Personalized Joints: How Surgery Is Changing for the Better

Patient is an active, 48-year-old mother of twin girls. Along with being a busy mom, she teaches Pilates classes four times a week. However, her knee pain began keeping her from teaching and was beginning to interfere with her family’s active lifestyle.

So she chose to seek out a professional opinion. After speaking with her doctor, she decided to undergo total knee replacement surgery. After a few short months, she was back in the studio and able to keep up with her girls once again.

How Surgery Is Changing for the Better

The number of total knee replacements performed doubled annually from 1999 to 2008. It is projected to rise by 600 percent by 2030. This is due to patients who are young but still extremely active, as well as the aging generation of baby boomers.

Patients have rising expectations and are demanding more from TKR and joint replacements than in previous years. This has generated improvements in the field, including design, delivery and execution. These advances have led to beneficial advances in patient care – for example, creating customized parts identical to each patient’s specific anatomy. This allows surgeons to perform more efficiently and accurately. A recent technological focus developed at a leading centre of Orthopaedics in US are patient-specific positioning guides, custom guides made to match an individual patient’s anatomy, potentially allowing the surgeon to perform TKR more efficiently and accurately, thus helping improve quality and outcomes.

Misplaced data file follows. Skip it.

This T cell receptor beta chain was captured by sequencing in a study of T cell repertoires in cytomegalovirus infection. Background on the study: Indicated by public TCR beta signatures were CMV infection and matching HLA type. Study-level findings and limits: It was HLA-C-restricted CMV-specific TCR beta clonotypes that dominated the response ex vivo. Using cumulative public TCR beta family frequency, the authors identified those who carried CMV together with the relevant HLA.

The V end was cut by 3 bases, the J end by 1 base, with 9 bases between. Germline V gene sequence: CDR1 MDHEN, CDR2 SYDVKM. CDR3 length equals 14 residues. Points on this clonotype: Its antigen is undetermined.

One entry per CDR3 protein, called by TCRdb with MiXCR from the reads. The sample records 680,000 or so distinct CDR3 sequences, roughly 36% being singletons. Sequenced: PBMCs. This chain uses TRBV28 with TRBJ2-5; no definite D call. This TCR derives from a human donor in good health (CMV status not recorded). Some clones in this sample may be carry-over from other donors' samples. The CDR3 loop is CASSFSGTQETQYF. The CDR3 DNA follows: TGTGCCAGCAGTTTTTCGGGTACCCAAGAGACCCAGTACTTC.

Patient-specific care offers several benefits. These may include reduced time in the operating room decreased blood loss, decreased infection rates and improved outcomes with alignknee-replacementment. This new technology takes the “navigation” out of the procedure. Customization may lead to better results for patients and a more structured plan for surgeons.

In addition, it allows surgeons to perform the surgery more easily with more complicated cases.The major goal of arthroplasty, joint reconstruction, is to reduce pain and restore function. Many investigations have supported the attitude that alignment is a critical factor in achieving these goals. Although traditional techniques aid in placement, studies have shown that there is clearly room for improvement.

Patients today demand a health care system that pursues the best technology, improved clinical outcomes and enhances efficiency. Patient instrumentation has the potential to achieve all these goals. If you plan on receiving a TKR or joint replacement, take your health into your own hands and ask your doctor about patient-specific care and what he or she is doing to make the surgery personalized for you.

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